Un par de barcos intenta controlar una fuga de petróleo proveniente de un pozo submarino operado por Chevron en la Cuenca de Campos, frente a las costas del estado de Río de Janeiro, Brasil, el 13 de noviembre de 2011. (AP foto/IBAMA)Copyright 2011 The Associated Press. All rights reserved. This material may not be published, broadcast, rewritten or redistributed.
Nov. 18: Anti-Chevron activist in Brazil. (Photo AP/Silvia Izquierdo)Copyright 2011 The Associated Press. All rights reserved. This material may not be published, broadcast, rewritten or redistribu
U.S.-based Chevron Corp. was not prepared for the offshore oil leak at one of its wells, the head of enviroental affairs for Brazil's federal police said Saturday, a day after Brazilian officials announced that the leak may have already dumped around 110,000 gallons of oil into the Atlantic Ocean and is still going.
George Buck, head of Chevron's Brazil operations, says between 420 gallons and 4,200 gallons are still leaking each day.
Fabio Scliar said Chevron personnel at the well told his investigators that they were "completely unprepared to handle an emergency such as this." He spoke to The Associated Press by telephone.
He said Chevron was alerted to the spill on Nov.7 by Brazil's state-run oil company Petrobras, which operates a well in a nearby region. The spill began Nov. 7. Brazilian regulators say more than 110,000 gallons (416,400 liters) of oil have spilled into the Atlantic ocean off the Rio de Janeiro coast.
Ibama, Brazil's environmental protection agency, said on Friday that nearly 110,000 gallons of oil may have spilled into the Atlantic Ocean. Chevron had earlier said that the spill totaled between 16,800 to 27,300 gallons.
Chevron said it is working to plug the seep and has sent 18 ships to monitor and clean it up. Scliar said Chevron had to borrow sonar equipment from Petrobras to determine the exact spot of the leak.
"The fact that Chevron had to borrow the equipment also shows that it was unprepared to respond to an emergency," he said.
An AP request emailed to Chevron seeking comment went unanswered.
Although on Sunday, the head of Chevron's Brazil operations said the company is taking full responsibility for an oil spill off the South American nation's coast.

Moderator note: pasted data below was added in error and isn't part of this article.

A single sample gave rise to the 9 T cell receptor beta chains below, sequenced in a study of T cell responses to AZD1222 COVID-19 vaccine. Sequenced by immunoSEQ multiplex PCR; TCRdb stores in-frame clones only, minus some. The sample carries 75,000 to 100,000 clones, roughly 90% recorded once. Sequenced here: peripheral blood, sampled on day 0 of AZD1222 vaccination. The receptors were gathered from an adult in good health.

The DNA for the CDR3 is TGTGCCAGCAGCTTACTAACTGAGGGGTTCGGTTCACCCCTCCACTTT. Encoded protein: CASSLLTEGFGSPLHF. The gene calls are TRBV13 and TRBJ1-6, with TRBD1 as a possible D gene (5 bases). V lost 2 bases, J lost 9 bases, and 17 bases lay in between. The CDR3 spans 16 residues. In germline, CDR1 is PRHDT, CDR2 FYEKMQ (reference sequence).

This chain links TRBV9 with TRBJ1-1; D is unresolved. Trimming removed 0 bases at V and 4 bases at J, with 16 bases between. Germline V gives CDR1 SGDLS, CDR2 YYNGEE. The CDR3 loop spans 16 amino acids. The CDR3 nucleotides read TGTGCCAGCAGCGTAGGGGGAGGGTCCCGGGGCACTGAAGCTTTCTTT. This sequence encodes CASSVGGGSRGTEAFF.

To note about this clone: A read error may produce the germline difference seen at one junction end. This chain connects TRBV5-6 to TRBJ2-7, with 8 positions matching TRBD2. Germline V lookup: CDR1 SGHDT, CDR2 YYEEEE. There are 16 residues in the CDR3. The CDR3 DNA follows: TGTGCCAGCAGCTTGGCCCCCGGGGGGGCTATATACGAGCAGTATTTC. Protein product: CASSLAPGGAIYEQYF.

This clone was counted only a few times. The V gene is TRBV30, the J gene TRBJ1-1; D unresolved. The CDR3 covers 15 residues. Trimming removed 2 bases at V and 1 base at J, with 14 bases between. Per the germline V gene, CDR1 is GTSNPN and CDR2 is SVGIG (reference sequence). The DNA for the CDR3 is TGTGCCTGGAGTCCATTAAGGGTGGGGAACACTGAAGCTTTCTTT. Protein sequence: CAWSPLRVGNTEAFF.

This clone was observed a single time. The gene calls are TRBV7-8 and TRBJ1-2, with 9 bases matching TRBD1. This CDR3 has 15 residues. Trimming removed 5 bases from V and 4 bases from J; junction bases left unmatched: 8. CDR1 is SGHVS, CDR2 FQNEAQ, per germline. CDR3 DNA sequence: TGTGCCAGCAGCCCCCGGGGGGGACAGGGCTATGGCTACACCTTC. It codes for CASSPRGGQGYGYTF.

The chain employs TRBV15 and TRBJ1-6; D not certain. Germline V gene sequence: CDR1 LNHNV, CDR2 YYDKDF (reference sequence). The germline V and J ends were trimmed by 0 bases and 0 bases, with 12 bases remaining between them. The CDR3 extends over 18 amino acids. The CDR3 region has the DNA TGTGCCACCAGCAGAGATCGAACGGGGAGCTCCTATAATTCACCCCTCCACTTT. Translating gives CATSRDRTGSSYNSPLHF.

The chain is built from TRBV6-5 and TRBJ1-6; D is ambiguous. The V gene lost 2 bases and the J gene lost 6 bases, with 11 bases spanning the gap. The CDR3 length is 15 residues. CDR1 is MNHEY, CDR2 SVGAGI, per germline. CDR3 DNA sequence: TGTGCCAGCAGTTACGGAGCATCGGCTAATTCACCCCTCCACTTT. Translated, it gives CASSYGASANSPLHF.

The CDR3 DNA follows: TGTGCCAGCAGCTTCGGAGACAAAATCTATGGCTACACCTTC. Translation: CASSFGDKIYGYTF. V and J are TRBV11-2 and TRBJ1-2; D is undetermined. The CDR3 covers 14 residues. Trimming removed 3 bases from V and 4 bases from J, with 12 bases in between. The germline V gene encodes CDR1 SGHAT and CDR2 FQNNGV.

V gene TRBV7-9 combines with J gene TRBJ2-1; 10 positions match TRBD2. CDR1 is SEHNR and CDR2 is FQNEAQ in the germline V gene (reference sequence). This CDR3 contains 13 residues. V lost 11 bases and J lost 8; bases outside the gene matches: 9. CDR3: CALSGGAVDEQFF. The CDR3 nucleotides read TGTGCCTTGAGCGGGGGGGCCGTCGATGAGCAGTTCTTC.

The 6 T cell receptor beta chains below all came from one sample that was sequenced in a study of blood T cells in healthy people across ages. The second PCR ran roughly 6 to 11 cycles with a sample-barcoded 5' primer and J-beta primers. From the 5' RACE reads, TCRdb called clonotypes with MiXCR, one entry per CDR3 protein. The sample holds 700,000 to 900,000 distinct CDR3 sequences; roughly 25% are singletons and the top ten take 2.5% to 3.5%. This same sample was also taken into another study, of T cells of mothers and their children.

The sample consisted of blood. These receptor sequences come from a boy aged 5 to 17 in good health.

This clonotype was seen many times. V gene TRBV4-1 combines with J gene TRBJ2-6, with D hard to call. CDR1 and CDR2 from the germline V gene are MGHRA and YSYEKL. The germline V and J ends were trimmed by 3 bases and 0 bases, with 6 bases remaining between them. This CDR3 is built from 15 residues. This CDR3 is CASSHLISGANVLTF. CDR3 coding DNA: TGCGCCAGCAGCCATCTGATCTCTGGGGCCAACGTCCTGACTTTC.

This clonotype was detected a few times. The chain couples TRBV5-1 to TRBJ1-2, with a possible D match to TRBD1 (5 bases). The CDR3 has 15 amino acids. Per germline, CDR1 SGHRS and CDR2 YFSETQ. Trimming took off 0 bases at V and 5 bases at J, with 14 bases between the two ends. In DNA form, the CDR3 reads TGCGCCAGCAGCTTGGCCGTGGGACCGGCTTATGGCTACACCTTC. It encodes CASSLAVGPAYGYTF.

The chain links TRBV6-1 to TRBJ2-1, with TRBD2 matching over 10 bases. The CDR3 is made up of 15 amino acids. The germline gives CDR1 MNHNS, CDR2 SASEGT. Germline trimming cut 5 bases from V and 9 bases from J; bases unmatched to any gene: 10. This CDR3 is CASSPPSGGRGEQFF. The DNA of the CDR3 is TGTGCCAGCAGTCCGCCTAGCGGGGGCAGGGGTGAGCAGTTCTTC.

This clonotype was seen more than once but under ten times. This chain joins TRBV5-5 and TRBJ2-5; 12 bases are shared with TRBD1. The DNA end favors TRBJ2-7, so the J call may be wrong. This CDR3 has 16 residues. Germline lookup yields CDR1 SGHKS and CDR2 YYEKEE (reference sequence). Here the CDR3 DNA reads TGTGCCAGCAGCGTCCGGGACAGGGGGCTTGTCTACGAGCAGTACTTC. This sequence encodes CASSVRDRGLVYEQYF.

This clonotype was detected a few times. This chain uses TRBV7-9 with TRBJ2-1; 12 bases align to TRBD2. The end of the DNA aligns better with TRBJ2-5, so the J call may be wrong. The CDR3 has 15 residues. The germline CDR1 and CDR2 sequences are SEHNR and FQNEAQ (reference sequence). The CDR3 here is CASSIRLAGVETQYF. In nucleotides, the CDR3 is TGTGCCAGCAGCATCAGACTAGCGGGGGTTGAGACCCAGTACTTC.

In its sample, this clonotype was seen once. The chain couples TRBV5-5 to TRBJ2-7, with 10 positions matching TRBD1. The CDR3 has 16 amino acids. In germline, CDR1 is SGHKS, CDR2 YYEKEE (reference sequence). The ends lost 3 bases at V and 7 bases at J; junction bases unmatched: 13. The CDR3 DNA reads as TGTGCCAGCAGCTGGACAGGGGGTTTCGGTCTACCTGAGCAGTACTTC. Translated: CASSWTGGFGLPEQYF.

George Buck, the CEO of the local subsidiary, says the spill happened because Chevron underestimated the pressure of an underwater oil reservoir while drilling which then caused oil to rush up the bore hole and eventually seep into the surrounding seabed.
Buck said Sunday that the oil then began leaking through seven narrow cracks within 160 feet (50 meters) of the well head on the ocean floor.
Experts say the oil is believed to be seeping from the seafloor near the well and not from the well itself. Brazilian officials are investigating the cause of the leak, but say the drilling caused it to increase significantly.
The well is part of the Chevron-operated Frade project. It is located 3,800 feet (1,200 meters) underwater and 230 miles (370 kilometers) off the northeastern coast of Rio de Janeiro state.
The oil slick, which was moving away from the coast, grew to 11 miles (18 kilometers), Ibama said. Most of the oil was concentrated around the drilling rig in a layer about 3 feet (1 meter) thick.
The drilling contractor for the well is Transocean Ltd., the owner of the Deepwater Horizon rig that oil company BP PLC was leasing at the time of last year's Gulf of Mexico oil spill, the largest in U.S. history and one that dwarfs the Brazilian leak. At its peak, BP's Macondo well was spewing more 2 million gallons a day.
ANP, Brazil's national petroleum agency, said on its website that "the first stage of cementing, to permanently abandon the well, was successfully completed." The regulator said the success of permanently plugging the well would be known "in the coming days."
ANP also said underwater footage showed that a "residual leakage flow" was continuing, but that "the oil slick continues moving away from the coast and is being dispersed, as desired."
In its latest statement posted on its website, Chevron said that "current monitoring indicates oil from the seep lines has been reduced to infrequent droplets."
Based on reporting by the Associated Press.